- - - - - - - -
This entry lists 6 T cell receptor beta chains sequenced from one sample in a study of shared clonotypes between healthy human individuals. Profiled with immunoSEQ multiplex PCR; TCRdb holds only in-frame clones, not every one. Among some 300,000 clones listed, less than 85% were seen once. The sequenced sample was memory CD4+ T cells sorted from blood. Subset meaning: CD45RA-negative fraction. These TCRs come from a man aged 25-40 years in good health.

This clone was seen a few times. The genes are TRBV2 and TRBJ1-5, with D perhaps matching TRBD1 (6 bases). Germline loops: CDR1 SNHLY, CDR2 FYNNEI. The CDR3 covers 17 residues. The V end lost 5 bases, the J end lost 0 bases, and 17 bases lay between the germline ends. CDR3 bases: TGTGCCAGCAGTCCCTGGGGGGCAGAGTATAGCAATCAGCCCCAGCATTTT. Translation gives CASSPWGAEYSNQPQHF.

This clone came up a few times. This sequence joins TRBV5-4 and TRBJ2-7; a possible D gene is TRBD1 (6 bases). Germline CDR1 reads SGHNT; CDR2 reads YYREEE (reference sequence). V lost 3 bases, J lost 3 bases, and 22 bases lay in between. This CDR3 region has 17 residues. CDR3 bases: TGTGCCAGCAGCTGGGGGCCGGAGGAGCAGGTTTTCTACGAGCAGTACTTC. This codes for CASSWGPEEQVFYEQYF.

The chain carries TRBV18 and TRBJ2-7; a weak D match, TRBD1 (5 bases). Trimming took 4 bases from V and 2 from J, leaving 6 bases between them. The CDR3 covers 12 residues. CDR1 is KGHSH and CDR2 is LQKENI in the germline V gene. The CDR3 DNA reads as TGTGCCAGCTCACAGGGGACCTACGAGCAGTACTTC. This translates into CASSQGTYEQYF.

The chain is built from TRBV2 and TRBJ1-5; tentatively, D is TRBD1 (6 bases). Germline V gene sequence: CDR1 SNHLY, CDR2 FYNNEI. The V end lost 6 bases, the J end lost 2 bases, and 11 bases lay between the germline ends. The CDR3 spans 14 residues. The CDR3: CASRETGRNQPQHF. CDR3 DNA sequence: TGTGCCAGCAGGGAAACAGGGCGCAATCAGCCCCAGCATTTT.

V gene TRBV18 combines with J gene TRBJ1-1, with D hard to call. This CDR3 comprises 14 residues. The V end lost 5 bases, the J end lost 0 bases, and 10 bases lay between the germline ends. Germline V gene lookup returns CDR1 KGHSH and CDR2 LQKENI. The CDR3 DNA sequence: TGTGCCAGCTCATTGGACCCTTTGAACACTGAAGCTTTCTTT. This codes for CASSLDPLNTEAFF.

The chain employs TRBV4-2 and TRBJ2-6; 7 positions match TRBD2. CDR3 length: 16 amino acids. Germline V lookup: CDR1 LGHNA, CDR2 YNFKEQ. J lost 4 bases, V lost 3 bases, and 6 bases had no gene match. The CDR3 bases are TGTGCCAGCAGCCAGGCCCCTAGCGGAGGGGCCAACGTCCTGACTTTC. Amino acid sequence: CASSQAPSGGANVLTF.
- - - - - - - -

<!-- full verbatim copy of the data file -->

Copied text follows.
This entry lists 6 T cell receptor beta chains sequenced from one sample in a study of shared clonotypes between healthy human individuals. Profiled with immunoSEQ multiplex PCR; TCRdb holds only in-frame clones, not every one. Among some 300,000 clones listed, less than 85% were seen once. The sequenced sample was memory CD4+ T cells sorted from blood. Subset meaning: CD45RA-negative fraction. These TCRs come from a man aged 25-40 years in good health.

This clone was seen a few times. The genes are TRBV2 and TRBJ1-5, with D perhaps matching TRBD1 (6 bases). Germline loops: CDR1 SNHLY, CDR2 FYNNEI. The CDR3 covers 17 residues. The V end lost 5 bases, the J end lost 0 bases, and 17 bases lay between the germline ends. CDR3 bases: TGTGCCAGCAGTCCCTGGGGGGCAGAGTATAGCAATCAGCCCCAGCATTTT. Translation gives CASSPWGAEYSNQPQHF.

This clone came up a few times. This sequence joins TRBV5-4 and TRBJ2-7; a possible D gene is TRBD1 (6 bases). Germline CDR1 reads SGHNT; CDR2 reads YYREEE (reference sequence). V lost 3 bases, J lost 3 bases, and 22 bases lay in between. This CDR3 region has 17 residues. CDR3 bases: TGTGCCAGCAGCTGGGGGCCGGAGGAGCAGGTTTTCTACGAGCAGTACTTC. This codes for CASSWGPEEQVFYEQYF.

The chain carries TRBV18 and TRBJ2-7; a weak D match, TRBD1 (5 bases). Trimming took 4 bases from V and 2 from J, leaving 6 bases between them. The CDR3 covers 12 residues. CDR1 is KGHSH and CDR2 is LQKENI in the germline V gene. The CDR3 DNA reads as TGTGCCAGCTCACAGGGGACCTACGAGCAGTACTTC. This translates into CASSQGTYEQYF.

The chain is built from TRBV2 and TRBJ1-5; tentatively, D is TRBD1 (6 bases). Germline V gene sequence: CDR1 SNHLY, CDR2 FYNNEI. The V end lost 6 bases, the J end lost 2 bases, and 11 bases lay between the germline ends. The CDR3 spans 14 residues. The CDR3: CASRETGRNQPQHF. CDR3 DNA sequence: TGTGCCAGCAGGGAAACAGGGCGCAATCAGCCCCAGCATTTT.

V gene TRBV18 combines with J gene TRBJ1-1, with D hard to call. This CDR3 comprises 14 residues. The V end lost 5 bases, the J end lost 0 bases, and 10 bases lay between the germline ends. Germline V gene lookup returns CDR1 KGHSH and CDR2 LQKENI. The CDR3 DNA sequence: TGTGCCAGCTCATTGGACCCTTTGAACACTGAAGCTTTCTTT. This codes for CASSLDPLNTEAFF.

The chain employs TRBV4-2 and TRBJ2-6; 7 positions match TRBD2. CDR3 length: 16 amino acids. Germline V lookup: CDR1 LGHNA, CDR2 YNFKEQ. J lost 4 bases, V lost 3 bases, and 6 bases had no gene match. The CDR3 bases are TGTGCCAGCAGCCAGGCCCCTAGCGGAGGGGCCAACGTCCTGACTTTC. Amino acid sequence: CASSQAPSGGANVLTF.